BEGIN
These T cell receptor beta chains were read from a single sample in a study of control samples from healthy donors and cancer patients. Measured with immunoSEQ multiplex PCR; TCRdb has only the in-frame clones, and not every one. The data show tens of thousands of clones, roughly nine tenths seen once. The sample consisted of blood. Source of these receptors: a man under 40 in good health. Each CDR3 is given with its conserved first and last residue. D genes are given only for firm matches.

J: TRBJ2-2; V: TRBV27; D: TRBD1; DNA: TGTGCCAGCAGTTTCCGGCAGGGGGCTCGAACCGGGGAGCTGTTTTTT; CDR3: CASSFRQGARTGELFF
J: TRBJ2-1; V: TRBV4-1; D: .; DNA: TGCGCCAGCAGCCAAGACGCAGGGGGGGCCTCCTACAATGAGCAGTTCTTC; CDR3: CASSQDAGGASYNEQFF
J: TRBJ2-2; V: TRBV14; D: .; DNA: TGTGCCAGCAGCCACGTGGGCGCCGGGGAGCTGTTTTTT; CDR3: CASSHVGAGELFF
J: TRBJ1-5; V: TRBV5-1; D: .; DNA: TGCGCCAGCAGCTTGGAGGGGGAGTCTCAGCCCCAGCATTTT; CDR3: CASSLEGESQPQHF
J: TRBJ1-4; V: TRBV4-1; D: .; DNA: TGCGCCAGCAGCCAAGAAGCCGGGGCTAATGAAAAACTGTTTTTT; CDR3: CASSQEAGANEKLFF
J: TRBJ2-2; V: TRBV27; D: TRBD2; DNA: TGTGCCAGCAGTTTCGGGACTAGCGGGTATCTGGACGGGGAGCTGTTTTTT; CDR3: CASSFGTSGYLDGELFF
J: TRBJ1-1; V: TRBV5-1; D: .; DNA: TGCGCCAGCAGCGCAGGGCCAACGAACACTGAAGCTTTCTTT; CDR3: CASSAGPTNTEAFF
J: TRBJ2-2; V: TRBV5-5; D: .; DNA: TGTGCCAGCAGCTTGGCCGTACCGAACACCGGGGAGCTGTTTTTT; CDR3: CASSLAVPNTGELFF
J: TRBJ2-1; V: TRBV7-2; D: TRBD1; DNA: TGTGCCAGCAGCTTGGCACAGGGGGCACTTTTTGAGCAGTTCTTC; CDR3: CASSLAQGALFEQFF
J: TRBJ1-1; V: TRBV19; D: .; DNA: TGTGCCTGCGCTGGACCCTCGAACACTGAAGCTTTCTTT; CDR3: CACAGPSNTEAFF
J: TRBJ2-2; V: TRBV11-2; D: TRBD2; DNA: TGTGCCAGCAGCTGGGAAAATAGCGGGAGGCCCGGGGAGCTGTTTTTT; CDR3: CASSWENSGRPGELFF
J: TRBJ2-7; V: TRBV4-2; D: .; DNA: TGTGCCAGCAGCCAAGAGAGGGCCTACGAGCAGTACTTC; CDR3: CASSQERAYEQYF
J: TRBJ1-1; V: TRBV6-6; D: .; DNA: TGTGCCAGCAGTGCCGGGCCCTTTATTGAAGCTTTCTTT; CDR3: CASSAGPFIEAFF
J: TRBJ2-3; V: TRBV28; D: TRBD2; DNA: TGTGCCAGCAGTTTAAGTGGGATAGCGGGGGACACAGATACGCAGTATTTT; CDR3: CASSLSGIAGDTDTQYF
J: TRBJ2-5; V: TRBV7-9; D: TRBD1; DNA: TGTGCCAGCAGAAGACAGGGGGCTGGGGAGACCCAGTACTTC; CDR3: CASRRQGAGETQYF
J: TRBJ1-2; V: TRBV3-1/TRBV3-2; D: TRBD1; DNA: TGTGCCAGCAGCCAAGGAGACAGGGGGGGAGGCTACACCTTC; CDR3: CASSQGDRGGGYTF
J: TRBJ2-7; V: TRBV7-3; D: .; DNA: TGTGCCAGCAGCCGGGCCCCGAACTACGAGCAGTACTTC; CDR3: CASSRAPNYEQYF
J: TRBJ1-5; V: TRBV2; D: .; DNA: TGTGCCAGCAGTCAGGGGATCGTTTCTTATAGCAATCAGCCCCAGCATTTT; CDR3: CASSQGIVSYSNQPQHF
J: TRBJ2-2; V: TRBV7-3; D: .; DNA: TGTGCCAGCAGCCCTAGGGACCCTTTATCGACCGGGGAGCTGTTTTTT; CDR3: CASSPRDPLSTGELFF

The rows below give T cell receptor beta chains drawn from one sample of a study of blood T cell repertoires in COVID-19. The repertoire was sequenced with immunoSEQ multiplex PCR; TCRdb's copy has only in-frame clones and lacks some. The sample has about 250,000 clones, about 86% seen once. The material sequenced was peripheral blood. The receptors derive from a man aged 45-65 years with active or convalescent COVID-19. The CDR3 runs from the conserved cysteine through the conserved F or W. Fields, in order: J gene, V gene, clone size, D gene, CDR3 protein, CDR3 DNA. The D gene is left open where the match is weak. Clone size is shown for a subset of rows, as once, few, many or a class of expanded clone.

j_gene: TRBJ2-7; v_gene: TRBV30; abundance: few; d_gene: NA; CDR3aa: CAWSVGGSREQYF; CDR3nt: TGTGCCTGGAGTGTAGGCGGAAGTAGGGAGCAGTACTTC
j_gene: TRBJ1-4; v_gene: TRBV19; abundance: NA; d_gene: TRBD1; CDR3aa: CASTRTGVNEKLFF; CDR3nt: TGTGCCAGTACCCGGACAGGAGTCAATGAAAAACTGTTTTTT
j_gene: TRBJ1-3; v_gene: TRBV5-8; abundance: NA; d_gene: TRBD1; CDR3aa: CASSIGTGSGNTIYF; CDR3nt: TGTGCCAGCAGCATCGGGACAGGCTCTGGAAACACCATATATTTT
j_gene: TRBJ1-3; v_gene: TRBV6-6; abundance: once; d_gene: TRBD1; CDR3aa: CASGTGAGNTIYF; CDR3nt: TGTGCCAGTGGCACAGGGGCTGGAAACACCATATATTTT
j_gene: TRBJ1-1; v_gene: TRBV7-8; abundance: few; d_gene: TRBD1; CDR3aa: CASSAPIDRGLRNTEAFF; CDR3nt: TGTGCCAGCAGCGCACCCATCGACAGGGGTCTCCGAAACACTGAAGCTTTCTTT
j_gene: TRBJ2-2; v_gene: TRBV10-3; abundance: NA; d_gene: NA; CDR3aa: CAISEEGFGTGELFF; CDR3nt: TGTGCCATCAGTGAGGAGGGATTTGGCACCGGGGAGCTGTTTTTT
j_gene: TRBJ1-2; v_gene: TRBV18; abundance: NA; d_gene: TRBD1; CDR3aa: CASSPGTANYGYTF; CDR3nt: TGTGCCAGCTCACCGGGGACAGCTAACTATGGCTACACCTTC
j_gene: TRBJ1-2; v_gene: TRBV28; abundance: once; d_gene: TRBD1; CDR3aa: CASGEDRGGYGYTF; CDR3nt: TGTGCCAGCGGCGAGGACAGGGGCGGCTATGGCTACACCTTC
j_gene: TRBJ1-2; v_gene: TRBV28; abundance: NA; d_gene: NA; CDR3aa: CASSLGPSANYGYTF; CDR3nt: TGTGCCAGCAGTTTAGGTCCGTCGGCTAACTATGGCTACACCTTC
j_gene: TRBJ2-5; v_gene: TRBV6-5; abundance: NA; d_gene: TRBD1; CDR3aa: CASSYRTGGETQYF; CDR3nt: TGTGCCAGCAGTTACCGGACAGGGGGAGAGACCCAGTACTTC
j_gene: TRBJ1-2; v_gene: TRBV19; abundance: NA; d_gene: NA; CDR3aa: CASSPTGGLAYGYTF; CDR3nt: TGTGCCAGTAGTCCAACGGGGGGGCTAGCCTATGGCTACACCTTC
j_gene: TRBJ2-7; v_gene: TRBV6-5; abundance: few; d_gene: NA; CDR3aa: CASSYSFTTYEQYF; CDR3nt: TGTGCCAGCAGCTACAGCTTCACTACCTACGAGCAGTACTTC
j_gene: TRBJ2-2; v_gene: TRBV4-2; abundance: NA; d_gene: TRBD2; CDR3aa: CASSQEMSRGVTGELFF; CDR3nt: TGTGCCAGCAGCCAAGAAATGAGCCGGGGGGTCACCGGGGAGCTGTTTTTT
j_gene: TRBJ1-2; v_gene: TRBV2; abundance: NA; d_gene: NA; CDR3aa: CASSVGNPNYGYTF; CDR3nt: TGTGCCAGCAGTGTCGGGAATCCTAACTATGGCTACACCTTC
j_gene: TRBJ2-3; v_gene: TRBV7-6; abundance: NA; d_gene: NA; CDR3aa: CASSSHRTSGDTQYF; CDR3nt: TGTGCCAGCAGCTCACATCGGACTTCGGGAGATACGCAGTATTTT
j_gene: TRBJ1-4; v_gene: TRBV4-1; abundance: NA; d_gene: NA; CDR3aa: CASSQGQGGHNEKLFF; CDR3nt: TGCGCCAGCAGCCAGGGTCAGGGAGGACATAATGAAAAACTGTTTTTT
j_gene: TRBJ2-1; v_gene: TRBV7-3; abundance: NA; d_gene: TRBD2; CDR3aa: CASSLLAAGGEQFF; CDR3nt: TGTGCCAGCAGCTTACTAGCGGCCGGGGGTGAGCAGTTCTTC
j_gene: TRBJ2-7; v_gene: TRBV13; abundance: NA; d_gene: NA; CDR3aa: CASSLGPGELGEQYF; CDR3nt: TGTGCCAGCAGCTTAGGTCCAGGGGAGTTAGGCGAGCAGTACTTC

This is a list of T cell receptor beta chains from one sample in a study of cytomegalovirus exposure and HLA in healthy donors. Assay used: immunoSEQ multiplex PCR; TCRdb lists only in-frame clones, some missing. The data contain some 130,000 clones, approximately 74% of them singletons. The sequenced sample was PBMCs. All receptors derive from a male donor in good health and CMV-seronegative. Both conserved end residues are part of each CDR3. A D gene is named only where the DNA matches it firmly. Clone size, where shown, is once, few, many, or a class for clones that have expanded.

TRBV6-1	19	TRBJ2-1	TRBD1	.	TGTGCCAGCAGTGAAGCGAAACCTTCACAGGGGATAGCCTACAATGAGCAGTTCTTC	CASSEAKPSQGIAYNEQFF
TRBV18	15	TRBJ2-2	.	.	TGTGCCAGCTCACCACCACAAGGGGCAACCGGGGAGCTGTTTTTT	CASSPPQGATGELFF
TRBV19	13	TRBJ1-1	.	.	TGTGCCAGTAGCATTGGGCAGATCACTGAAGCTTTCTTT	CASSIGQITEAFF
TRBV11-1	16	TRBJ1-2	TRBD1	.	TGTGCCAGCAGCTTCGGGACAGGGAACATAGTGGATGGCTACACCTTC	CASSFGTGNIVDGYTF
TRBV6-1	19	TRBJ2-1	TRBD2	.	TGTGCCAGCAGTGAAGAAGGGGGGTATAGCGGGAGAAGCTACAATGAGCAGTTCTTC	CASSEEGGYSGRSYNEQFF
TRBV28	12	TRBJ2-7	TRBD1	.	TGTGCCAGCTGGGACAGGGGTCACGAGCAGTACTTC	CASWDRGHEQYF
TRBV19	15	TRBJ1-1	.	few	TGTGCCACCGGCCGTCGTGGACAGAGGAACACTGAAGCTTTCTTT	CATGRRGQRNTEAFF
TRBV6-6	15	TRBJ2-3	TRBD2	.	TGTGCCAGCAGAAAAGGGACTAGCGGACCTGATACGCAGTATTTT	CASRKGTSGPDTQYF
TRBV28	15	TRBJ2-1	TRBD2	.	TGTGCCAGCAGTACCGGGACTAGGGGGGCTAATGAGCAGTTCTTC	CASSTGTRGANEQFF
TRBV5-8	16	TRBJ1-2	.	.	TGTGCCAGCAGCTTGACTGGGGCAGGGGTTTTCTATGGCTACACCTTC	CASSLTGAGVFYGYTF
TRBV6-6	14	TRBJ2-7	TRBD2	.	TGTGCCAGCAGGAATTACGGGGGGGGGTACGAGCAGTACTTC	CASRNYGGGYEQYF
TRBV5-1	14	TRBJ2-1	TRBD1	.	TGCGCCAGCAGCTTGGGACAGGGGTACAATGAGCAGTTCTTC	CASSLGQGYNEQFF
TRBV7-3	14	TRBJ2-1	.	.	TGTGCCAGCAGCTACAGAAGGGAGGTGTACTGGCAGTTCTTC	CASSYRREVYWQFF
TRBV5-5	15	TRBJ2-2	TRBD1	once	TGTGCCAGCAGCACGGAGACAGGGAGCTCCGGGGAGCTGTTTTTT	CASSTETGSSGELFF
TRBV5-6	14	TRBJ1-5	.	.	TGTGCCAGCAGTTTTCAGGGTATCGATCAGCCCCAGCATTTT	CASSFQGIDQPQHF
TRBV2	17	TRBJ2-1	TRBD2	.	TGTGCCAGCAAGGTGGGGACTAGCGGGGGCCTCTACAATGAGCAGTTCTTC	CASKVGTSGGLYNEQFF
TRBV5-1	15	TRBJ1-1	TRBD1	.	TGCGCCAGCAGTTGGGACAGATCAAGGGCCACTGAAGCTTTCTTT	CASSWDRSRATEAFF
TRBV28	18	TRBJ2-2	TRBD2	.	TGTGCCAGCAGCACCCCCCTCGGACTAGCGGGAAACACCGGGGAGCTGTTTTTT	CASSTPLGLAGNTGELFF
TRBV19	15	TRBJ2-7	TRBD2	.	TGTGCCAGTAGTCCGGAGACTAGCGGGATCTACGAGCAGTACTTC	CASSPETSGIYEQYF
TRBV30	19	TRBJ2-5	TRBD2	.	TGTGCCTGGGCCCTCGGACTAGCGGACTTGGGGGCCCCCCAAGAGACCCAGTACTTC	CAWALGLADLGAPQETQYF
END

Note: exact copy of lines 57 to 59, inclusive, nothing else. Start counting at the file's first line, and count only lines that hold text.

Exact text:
TRBV5-1	15	TRBJ1-1	TRBD1	.	TGCGCCAGCAGTTGGGACAGATCAAGGGCCACTGAAGCTTTCTTT	CASSWDRSRATEAFF
TRBV28	18	TRBJ2-2	TRBD2	.	TGTGCCAGCAGCACCCCCCTCGGACTAGCGGGAAACACCGGGGAGCTGTTTTTT	CASSTPLGLAGNTGELFF
TRBV19	15	TRBJ2-7	TRBD2	.	TGTGCCAGTAGTCCGGAGACTAGCGGGATCTACGAGCAGTACTTC	CASSPETSGIYEQYF